Tuesday, March 22, 2016

Writer's Craft Book Tasting Event

It's been a week of Mo Willems here in our classroom!  We began our week look at a mentor sentence from Willem's book There Is a Bird on Your Head! from the Elephant and Piggie series.  We took a look at this sentence:

     "I do not want three baby chicks, two birds, and a nest on my head!"

Yesterday, we noticed all the things about the sentence that make it a great mentor sentence.  We noticed the number words, the pronoun I, the emotion shown by the exclamation mark, commas used in series, and plural nouns (our Word Study this week!).  Wow, we were amazed at all the description Willems used and how we could see Gerald the Elephant's face just by reading this sentence.  

We also began an author study of Willems in our reading block.  We read Knuffle Bunny and began recalling literary elements in fiction writing.  We remembered that literary elements are found in fiction writing and that fictional writing has a plot, setting, characters, rising action, climax, and falling action.  We are quite the smarty pants 2nd graders, I tell you!

Today, we continued our author study and incorporating our writing into our reading.  We gathered books that used speech bubbles in them...Geronimo Stilton, Captain Underpants, comics from the newspaper, and Mo Willems's books--OF COURSE! 



We gathered in small groups and had a small book tasting event.  Each group had a collection of various texts.  They first scanned the books and talked as a group about the similarities they saw in the writing styles of the authors.  We rotated texts and did the same for the new set of books.  We did this until each student got to put their hands on each text.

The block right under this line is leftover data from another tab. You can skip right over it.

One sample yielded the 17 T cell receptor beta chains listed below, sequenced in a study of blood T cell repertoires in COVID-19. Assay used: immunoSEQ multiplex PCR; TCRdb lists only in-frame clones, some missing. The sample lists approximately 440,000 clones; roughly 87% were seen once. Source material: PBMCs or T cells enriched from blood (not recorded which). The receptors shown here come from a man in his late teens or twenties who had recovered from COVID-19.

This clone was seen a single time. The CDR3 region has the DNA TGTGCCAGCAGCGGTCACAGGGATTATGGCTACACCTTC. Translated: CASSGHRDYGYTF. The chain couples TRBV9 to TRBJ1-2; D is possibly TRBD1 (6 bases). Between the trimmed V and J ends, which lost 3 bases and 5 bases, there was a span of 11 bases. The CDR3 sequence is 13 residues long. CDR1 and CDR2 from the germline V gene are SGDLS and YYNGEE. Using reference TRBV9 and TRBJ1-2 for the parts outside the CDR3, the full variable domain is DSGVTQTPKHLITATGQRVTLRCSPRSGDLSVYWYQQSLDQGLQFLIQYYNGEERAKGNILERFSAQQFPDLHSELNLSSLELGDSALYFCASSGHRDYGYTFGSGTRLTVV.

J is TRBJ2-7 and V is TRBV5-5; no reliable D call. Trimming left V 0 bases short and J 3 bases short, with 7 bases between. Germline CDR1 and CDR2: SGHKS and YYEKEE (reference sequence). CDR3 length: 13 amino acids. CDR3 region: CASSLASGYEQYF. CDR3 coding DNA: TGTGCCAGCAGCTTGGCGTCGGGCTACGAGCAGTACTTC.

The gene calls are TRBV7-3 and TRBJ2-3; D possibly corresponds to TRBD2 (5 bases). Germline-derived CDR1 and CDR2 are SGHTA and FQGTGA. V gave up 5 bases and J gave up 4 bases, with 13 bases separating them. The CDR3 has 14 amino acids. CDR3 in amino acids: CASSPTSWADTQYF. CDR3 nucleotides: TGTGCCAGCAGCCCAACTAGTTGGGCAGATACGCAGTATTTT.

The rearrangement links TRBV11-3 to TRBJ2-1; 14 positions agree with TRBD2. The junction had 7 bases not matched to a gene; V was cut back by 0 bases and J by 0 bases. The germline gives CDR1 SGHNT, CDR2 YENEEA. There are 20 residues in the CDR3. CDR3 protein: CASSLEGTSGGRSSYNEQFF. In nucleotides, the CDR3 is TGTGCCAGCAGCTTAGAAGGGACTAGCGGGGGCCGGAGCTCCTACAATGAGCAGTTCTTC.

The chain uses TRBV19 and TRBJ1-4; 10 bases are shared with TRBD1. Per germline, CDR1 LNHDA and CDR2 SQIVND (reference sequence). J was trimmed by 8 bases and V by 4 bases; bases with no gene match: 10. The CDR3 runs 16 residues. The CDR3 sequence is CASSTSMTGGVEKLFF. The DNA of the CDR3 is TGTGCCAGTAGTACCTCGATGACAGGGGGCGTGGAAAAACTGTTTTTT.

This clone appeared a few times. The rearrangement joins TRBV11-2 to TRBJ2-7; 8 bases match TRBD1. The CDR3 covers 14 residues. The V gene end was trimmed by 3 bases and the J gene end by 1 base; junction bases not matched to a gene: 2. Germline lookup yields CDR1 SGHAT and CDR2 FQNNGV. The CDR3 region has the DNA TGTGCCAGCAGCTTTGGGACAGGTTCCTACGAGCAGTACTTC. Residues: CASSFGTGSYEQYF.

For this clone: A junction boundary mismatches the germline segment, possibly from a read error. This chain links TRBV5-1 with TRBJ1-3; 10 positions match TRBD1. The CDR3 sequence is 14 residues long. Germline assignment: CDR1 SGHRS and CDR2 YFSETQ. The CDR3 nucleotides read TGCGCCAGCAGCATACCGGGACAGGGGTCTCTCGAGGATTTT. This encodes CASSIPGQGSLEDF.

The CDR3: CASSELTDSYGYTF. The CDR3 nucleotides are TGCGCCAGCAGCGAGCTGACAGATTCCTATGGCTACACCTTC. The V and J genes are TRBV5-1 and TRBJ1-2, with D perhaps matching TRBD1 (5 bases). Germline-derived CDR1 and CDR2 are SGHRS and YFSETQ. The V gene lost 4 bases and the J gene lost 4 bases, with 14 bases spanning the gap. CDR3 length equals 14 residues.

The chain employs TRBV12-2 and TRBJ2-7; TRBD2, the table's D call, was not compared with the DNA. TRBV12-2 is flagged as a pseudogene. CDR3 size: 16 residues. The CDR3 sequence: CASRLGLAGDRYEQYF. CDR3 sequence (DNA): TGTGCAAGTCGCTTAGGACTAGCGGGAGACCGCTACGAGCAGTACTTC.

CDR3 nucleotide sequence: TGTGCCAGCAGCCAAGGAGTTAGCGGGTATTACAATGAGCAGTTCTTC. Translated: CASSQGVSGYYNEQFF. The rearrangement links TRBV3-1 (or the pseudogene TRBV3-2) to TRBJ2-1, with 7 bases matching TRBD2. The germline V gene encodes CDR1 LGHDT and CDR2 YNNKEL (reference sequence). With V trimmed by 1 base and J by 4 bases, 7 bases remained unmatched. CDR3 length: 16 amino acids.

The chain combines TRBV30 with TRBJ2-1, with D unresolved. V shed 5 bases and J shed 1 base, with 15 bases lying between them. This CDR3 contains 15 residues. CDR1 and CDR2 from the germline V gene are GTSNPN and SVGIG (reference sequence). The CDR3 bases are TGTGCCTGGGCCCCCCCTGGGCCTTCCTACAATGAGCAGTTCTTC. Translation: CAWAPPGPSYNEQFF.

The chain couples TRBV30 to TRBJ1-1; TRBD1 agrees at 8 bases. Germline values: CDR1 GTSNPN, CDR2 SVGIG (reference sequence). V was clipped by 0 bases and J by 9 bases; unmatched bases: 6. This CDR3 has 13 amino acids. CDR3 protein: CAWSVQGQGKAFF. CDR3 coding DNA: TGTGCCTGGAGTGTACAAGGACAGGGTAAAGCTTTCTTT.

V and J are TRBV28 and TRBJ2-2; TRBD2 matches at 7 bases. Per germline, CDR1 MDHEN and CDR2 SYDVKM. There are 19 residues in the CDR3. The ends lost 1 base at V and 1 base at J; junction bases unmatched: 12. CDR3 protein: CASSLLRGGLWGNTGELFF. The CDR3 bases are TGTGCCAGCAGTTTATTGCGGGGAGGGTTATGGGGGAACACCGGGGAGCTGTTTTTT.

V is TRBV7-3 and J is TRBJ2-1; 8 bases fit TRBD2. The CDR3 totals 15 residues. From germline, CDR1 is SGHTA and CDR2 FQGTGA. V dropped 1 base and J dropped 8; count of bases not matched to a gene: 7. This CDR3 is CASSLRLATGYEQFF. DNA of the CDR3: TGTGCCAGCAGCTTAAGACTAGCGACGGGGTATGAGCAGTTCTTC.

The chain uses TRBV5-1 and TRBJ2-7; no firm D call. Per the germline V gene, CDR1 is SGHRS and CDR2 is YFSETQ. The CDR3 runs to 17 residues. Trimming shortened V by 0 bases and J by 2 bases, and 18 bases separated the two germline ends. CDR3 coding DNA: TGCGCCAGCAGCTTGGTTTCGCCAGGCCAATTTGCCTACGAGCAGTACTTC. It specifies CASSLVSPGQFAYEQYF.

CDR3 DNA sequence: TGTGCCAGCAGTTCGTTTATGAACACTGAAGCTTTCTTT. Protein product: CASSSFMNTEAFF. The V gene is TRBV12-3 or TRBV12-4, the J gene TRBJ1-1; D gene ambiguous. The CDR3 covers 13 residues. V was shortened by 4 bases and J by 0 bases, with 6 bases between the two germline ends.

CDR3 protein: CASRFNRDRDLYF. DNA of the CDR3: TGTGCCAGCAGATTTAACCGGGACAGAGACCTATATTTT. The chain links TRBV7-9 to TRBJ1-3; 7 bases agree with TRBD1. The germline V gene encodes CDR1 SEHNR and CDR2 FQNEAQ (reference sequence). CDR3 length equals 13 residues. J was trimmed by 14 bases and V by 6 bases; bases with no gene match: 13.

After debriefing with our small group, we gathered as a whole group and discussed the texts with these higher order thinking questions.

We noticed each author used speech bubbles in their writing to get their message across to their readers.  We noticed that ALL CAPS letters means you are really wanting to express some emotion, but we also talked about how it is possible for an author to use too many all caps words.  As one student said, "No one really goes around yelling all the time." and this is very true.  As authors, we have to be choosey when using all caps and use them only when we really need to add some serious voice.  We also had a conversation about which type of sentence structure works best with speech bubbles: short, simple sentences like Willems's work best.


Finally, it was our chance to try out writing with speech bubbles.  We each designed two characters and made them interact with each other using the speech bubbles.

The Adventures of Dirty Plate and the Sponge

I'm too powerful!

Keep writing, Second Graders!  Your voice matters!

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